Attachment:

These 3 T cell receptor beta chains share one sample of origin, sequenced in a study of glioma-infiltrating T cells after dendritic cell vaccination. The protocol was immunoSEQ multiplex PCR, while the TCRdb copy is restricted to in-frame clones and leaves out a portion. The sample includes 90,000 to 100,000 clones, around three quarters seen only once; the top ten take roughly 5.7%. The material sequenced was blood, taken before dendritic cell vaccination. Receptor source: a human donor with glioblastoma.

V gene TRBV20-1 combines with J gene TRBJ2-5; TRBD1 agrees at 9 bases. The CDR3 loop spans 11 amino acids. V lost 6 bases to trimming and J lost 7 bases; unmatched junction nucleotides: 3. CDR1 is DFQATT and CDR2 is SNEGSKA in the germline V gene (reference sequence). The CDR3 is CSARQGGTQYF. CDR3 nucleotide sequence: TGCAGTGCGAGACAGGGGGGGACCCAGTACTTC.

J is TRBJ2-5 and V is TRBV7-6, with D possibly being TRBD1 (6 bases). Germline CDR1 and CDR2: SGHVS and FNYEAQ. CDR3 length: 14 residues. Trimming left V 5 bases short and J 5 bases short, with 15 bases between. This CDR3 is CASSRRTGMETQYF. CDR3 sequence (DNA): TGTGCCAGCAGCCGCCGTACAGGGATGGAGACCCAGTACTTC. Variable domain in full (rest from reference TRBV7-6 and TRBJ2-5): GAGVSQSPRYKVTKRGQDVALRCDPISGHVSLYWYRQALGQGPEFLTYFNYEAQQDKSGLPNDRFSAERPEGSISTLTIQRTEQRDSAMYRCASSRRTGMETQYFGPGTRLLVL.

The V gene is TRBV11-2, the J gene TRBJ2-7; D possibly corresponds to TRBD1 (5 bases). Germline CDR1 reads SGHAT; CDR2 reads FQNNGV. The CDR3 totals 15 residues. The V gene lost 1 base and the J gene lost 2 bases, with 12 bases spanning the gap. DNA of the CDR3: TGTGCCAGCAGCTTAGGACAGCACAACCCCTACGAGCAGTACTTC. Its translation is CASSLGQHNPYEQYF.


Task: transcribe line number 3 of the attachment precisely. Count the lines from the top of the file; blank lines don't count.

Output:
J is TRBJ2-5 and V is TRBV7-6, with D possibly being TRBD1 (6 bases). Germline CDR1 and CDR2: SGHVS and FNYEAQ. CDR3 length: 14 residues. Trimming left V 5 bases short and J 5 bases short, with 15 bases between. This CDR3 is CASSRRTGMETQYF. CDR3 sequence (DNA): TGTGCCAGCAGCCGCCGTACAGGGATGGAGACCCAGTACTTC. Variable domain in full (rest from reference TRBV7-6 and TRBJ2-5): GAGVSQSPRYKVTKRGQDVALRCDPISGHVSLYWYRQALGQGPEFLTYFNYEAQQDKSGLPNDRFSAERPEGSISTLTIQRTEQRDSAMYRCASSRRTGMETQYFGPGTRLLVL.